the honourable name of Christian by assuming it. A prayerless Christian is an anomaly which exists not in the creation of God. Thou art not a Christian, but a Christless one; thou art without God and without Christ, and therefore without hope in the world. Ah! ye poor, prayerless ones, ye know not what ye do. You are setting at nought one of the sweetest enjoyments, one of the most precious blessings which fall to the lot of sinful man. If a father's presence and society be so delightful to the loving and affectionate child, O how much more refreshing is the presence of our Father in heaven! And yet this is a joy to which multitudes are strangers. What prevents you from the enjoyment of fellowship with a reconciled Father? Are you afraid that such has been your waywardness and rebellion He is unwilling to receive you? Are you anxious to return? Behold that loving Father running to meet you. He is waiting to be gracious; O that you were waiting to receive this grace.


MAT. VI. 9, 10.

Our blessed Lord in pointing out to His hearers the true nature of the life of God in the soul, sets forth one grand peculiarity of it, that it is a secret walk

with God; and this essential characteristic He contrasts with the religious life of the Pharisees, open, public and ostentatious, adopting as illustrations the very duties, alms-giving, prayer, and fasting, to which that sect of the Jews were most scrupulously attentive. In regard to the solemn and important duty of prayer, the Redeemer shows, that though public or social prayer is undoubtedly incumbent upon Christians, still, from the very nature of the exercise, prayer is a secret dealing with God; and, therefore, closet devotion will ever form a most blessed and delightful employment of the true child of God. He will feel it to be a privilege and a pleasure, a duty and a delight to be often alone with God. Jesus takes occasion also to warn His disciples against some false conceptions and foolish practices which have in all ages been too extensively prevalent on the subject of prayer. And, in order fully to explain and enforce the views which He was engaged in impressing upon His followers, He presents them with a model of prayer, short, beautiful and comprehensive, which is commonly known by the name of the Lord's Prayer, introducing it in these words :

V. 9. "After this manner therefore pray ye."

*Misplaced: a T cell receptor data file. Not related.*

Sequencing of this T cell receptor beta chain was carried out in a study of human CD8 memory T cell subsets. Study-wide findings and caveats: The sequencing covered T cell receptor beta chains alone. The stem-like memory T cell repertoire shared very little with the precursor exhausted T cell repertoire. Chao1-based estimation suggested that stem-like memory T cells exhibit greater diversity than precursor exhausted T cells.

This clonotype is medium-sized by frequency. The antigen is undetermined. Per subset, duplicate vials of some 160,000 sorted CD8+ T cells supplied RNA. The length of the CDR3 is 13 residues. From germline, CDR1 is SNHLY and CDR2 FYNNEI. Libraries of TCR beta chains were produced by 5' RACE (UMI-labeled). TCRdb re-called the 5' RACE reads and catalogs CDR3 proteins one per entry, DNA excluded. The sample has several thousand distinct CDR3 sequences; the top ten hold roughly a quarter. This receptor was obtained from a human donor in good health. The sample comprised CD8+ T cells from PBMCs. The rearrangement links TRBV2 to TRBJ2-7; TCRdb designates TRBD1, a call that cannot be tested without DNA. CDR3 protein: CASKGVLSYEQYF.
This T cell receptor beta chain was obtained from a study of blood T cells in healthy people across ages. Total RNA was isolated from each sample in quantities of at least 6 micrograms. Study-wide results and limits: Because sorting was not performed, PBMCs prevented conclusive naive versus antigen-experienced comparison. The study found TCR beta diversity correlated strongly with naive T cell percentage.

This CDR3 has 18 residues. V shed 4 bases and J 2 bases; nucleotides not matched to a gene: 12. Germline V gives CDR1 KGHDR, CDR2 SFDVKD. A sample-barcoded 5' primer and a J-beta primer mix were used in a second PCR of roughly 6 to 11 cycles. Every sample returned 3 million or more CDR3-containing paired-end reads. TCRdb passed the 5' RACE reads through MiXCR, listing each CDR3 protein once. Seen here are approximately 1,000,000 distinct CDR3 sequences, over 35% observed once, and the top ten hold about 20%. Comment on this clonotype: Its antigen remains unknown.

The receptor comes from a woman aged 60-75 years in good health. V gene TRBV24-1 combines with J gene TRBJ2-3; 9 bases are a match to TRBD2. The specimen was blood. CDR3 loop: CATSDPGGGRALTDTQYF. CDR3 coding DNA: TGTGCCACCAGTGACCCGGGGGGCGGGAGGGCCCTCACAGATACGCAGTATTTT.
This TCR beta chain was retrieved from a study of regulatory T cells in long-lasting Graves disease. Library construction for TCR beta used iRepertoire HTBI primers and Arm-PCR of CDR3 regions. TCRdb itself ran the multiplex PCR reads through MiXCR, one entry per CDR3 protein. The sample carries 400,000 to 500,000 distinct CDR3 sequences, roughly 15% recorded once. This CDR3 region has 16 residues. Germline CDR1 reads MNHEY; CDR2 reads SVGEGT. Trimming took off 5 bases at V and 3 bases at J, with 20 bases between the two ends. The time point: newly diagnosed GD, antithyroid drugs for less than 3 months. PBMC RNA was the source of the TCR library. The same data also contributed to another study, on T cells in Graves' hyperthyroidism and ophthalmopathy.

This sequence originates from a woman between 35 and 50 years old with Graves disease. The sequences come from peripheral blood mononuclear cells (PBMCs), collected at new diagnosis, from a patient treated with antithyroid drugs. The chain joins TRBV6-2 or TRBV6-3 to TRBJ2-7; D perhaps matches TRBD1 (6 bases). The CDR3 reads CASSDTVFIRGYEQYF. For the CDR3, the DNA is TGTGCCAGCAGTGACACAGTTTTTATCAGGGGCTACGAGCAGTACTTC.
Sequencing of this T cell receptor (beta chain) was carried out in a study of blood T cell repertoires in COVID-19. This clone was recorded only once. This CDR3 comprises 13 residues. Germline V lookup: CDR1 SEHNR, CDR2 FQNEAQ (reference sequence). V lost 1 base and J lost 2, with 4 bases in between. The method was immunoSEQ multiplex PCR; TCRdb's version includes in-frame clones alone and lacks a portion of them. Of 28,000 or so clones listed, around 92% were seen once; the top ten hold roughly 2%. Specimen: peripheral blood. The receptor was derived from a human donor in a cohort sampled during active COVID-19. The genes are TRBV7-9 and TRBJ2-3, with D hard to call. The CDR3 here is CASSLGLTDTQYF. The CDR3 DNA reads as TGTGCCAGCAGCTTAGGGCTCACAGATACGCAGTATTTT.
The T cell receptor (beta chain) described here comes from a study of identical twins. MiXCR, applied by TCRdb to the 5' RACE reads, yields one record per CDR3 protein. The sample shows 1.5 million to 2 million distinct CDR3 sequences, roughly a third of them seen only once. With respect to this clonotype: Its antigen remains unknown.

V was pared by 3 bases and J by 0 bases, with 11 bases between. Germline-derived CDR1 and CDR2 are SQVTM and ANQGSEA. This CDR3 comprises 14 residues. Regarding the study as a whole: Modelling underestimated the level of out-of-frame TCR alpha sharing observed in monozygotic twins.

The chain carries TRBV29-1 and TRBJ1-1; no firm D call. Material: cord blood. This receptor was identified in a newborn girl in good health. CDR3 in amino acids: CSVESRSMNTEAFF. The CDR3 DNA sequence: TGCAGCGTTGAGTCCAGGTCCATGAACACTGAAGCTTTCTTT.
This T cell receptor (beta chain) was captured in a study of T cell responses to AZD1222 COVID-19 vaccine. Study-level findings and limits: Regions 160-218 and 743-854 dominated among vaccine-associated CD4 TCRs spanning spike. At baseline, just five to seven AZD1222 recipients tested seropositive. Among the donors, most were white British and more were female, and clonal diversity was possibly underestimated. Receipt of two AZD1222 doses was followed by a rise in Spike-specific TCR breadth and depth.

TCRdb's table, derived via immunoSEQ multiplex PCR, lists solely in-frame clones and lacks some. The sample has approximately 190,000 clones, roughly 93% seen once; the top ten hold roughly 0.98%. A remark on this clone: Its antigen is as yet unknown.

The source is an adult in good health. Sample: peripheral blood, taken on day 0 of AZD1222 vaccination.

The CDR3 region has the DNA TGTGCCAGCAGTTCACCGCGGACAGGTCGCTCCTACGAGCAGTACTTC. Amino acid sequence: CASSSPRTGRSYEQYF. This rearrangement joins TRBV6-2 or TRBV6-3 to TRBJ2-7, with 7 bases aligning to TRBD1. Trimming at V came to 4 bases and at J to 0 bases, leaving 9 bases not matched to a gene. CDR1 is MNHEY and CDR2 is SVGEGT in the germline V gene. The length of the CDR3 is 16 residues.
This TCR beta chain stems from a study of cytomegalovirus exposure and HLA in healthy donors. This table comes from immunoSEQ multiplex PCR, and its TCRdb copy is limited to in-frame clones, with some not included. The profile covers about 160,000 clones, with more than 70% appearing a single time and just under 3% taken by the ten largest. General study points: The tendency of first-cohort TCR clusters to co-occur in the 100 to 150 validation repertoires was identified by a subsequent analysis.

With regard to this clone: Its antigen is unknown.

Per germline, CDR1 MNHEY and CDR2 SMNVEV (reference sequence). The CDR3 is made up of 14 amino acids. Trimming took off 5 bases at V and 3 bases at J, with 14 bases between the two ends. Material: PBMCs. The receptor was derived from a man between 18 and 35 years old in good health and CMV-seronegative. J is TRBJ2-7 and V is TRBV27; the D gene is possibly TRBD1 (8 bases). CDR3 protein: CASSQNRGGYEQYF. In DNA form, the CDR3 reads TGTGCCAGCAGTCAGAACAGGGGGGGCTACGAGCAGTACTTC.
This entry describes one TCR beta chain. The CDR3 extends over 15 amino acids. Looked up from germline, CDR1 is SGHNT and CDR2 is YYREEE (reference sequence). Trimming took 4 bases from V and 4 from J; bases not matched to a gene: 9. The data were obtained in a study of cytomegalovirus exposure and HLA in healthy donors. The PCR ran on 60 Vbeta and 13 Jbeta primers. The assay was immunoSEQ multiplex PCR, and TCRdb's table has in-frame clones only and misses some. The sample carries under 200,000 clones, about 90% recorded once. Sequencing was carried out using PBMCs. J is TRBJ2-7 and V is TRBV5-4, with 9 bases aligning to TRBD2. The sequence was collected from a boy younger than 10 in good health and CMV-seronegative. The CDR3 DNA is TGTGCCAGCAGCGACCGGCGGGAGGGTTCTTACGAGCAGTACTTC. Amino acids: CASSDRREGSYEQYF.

It has been much disputed whether this prayer is to be regarded as a form which the Redeemer meant that His people should regularly use in their devotions,

both public and private; or if it is only to be understood as a model or pattern which might serve to guide believers in regard both to the matter and the manner of their prayers. The words here used, "After this manner pray ye," might at first sight be thought to indicate that it was simply a pattern for our imitation, but the corresponding word in the original implies no more than "thus," a rendering which might plainly be considered as supporting either the one side or the other of this disputed question. When, on another occasion, as recorded by the evangelist Luke, Jesus, in answer to the entreaty of his disciples, "Lord, teach us to pray," repeated the substance, not the precise words of the prayer before us, he introduced it thus, "When ye pray, say," which seems to be an injunction to use the very words of the prayer. But it is surely no slight objection against the opinion that the Lord's Prayer was designed to be a form of perpetual use in the Church, that, when we compare the two Evangelists who have recorded it, we find several variations in the words; and in Luke, the doxology, or conclusion, is omitted altogether. Had the disciples recognised as incumbent upon them the use of this prayer in its precise words, is it not strange, that although we find in the New Testament several prayers which were offered up by them after our Lord's ascension, this particular prayer seems on not a single occasion to have been employed by them;